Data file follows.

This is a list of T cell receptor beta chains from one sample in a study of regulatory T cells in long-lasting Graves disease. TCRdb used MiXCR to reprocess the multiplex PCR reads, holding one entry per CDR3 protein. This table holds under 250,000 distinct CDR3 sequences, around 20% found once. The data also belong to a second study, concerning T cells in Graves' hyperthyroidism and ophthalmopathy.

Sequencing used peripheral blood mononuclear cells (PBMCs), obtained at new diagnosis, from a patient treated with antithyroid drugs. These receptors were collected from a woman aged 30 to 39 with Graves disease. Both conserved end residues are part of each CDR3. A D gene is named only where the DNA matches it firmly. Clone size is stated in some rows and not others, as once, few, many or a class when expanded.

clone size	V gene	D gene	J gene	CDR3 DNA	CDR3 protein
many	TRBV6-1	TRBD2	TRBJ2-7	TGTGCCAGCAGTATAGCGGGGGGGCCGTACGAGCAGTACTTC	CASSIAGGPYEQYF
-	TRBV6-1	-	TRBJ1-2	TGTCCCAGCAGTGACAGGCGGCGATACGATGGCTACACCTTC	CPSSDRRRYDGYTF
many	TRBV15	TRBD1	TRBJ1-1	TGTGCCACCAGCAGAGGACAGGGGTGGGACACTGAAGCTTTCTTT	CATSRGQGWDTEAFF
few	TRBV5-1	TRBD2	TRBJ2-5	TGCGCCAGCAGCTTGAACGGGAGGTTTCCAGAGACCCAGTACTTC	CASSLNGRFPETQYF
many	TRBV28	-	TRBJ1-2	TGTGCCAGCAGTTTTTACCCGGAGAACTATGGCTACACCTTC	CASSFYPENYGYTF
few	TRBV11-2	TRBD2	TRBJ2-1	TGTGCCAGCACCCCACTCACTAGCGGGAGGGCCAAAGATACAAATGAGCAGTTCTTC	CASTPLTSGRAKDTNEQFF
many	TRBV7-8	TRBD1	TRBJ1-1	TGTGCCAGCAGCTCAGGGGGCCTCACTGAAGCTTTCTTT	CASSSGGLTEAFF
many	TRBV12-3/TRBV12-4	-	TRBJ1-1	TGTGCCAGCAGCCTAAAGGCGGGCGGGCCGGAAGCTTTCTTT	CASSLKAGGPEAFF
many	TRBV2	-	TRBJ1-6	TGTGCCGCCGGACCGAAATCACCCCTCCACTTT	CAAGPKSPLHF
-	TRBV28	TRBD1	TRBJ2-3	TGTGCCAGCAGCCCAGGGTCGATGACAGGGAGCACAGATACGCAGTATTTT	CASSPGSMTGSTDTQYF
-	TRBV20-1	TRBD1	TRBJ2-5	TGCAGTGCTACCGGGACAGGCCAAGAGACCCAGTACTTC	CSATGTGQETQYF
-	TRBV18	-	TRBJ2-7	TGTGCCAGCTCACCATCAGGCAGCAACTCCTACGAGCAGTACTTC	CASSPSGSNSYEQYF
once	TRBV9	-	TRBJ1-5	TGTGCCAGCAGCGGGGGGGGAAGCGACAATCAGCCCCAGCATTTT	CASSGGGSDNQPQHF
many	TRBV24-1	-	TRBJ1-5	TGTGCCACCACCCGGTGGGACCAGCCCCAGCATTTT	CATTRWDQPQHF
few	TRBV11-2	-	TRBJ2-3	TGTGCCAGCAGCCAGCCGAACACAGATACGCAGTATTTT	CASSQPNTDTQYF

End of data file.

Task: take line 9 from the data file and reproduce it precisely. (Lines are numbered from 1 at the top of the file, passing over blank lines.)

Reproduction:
few	TRBV11-2	TRBD2	TRBJ2-1	TGTGCCAGCACCCCACTCACTAGCGGGAGGGCCAAAGATACAAATGAGCAGTTCTTC	CASTPLTSGRAKDTNEQFF